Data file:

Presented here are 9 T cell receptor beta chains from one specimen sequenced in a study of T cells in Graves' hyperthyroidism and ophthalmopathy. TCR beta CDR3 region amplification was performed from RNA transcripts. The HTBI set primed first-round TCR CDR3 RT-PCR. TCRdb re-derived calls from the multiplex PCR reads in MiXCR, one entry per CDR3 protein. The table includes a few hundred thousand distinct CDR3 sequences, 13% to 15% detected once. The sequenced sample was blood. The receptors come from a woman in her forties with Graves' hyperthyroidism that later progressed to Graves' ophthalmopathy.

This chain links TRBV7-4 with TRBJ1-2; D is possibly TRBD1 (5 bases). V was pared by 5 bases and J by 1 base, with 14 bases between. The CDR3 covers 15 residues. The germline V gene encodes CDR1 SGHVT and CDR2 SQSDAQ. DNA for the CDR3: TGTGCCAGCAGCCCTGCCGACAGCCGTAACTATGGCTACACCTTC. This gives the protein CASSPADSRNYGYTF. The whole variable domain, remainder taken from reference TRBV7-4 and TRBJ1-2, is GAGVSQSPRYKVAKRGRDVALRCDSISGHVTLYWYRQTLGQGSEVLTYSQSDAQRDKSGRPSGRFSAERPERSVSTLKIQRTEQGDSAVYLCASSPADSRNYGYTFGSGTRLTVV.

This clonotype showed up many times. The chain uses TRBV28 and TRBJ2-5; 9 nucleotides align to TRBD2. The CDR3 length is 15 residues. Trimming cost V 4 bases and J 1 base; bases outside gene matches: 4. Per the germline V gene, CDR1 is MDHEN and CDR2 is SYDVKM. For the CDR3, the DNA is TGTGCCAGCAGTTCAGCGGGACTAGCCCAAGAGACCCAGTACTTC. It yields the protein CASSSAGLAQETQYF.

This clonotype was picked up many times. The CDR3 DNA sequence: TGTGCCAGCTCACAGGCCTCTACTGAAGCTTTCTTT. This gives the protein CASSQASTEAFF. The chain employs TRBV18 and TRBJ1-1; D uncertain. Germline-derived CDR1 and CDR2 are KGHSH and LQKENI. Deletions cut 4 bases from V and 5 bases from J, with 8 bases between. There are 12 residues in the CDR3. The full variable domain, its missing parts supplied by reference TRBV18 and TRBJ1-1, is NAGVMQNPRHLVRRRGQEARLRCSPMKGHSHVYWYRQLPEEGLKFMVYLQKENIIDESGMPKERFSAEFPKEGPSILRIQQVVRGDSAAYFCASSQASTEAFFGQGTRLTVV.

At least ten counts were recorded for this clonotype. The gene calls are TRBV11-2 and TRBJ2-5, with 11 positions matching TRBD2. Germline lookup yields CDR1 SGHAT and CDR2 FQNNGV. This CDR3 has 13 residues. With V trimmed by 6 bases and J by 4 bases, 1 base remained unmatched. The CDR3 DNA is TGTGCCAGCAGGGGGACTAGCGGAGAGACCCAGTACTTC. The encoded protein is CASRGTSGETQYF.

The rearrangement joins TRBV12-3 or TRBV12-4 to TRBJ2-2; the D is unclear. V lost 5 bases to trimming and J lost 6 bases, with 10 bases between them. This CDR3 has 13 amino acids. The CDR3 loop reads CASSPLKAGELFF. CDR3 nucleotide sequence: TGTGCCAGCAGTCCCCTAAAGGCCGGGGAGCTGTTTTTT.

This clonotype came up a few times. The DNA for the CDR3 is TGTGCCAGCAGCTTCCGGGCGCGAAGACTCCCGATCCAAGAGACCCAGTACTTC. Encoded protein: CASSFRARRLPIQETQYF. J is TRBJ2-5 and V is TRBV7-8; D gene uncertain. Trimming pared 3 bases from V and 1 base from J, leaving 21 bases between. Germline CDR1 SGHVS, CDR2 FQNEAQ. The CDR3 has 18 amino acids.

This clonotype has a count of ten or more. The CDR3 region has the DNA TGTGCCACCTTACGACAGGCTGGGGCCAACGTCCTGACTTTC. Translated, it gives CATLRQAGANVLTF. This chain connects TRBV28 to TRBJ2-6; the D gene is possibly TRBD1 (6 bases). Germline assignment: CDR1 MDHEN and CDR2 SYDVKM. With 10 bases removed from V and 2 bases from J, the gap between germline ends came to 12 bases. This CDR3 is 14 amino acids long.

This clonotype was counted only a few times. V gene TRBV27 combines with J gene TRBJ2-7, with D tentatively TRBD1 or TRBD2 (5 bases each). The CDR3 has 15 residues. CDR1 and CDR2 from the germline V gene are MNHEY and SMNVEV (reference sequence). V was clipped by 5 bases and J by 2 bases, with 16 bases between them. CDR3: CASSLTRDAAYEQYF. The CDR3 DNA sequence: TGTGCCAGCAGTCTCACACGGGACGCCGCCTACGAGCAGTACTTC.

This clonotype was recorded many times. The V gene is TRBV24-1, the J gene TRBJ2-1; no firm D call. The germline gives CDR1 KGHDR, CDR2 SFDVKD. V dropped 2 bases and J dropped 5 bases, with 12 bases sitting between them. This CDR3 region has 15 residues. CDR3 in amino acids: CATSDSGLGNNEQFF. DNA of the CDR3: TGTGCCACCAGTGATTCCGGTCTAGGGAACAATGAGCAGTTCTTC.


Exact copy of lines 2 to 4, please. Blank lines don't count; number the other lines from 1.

This chain links TRBV7-4 with TRBJ1-2; D is possibly TRBD1 (5 bases). V was pared by 5 bases and J by 1 base, with 14 bases between. The CDR3 covers 15 residues. The germline V gene encodes CDR1 SGHVT and CDR2 SQSDAQ. DNA for the CDR3: TGTGCCAGCAGCCCTGCCGACAGCCGTAACTATGGCTACACCTTC. This gives the protein CASSPADSRNYGYTF. The whole variable domain, remainder taken from reference TRBV7-4 and TRBJ1-2, is GAGVSQSPRYKVAKRGRDVALRCDSISGHVTLYWYRQTLGQGSEVLTYSQSDAQRDKSGRPSGRFSAERPERSVSTLKIQRTEQGDSAVYLCASSPADSRNYGYTFGSGTRLTVV.

This clonotype showed up many times. The chain uses TRBV28 and TRBJ2-5; 9 nucleotides align to TRBD2. The CDR3 length is 15 residues. Trimming cost V 4 bases and J 1 base; bases outside gene matches: 4. Per the germline V gene, CDR1 is MDHEN and CDR2 is SYDVKM. For the CDR3, the DNA is TGTGCCAGCAGTTCAGCGGGACTAGCCCAAGAGACCCAGTACTTC. It yields the protein CASSSAGLAQETQYF.

This clonotype was picked up many times. The CDR3 DNA sequence: TGTGCCAGCTCACAGGCCTCTACTGAAGCTTTCTTT. This gives the protein CASSQASTEAFF. The chain employs TRBV18 and TRBJ1-1; D uncertain. Germline-derived CDR1 and CDR2 are KGHSH and LQKENI. Deletions cut 4 bases from V and 5 bases from J, with 8 bases between. There are 12 residues in the CDR3. The full variable domain, its missing parts supplied by reference TRBV18 and TRBJ1-1, is NAGVMQNPRHLVRRRGQEARLRCSPMKGHSHVYWYRQLPEEGLKFMVYLQKENIIDESGMPKERFSAEFPKEGPSILRIQQVVRGDSAAYFCASSQASTEAFFGQGTRLTVV.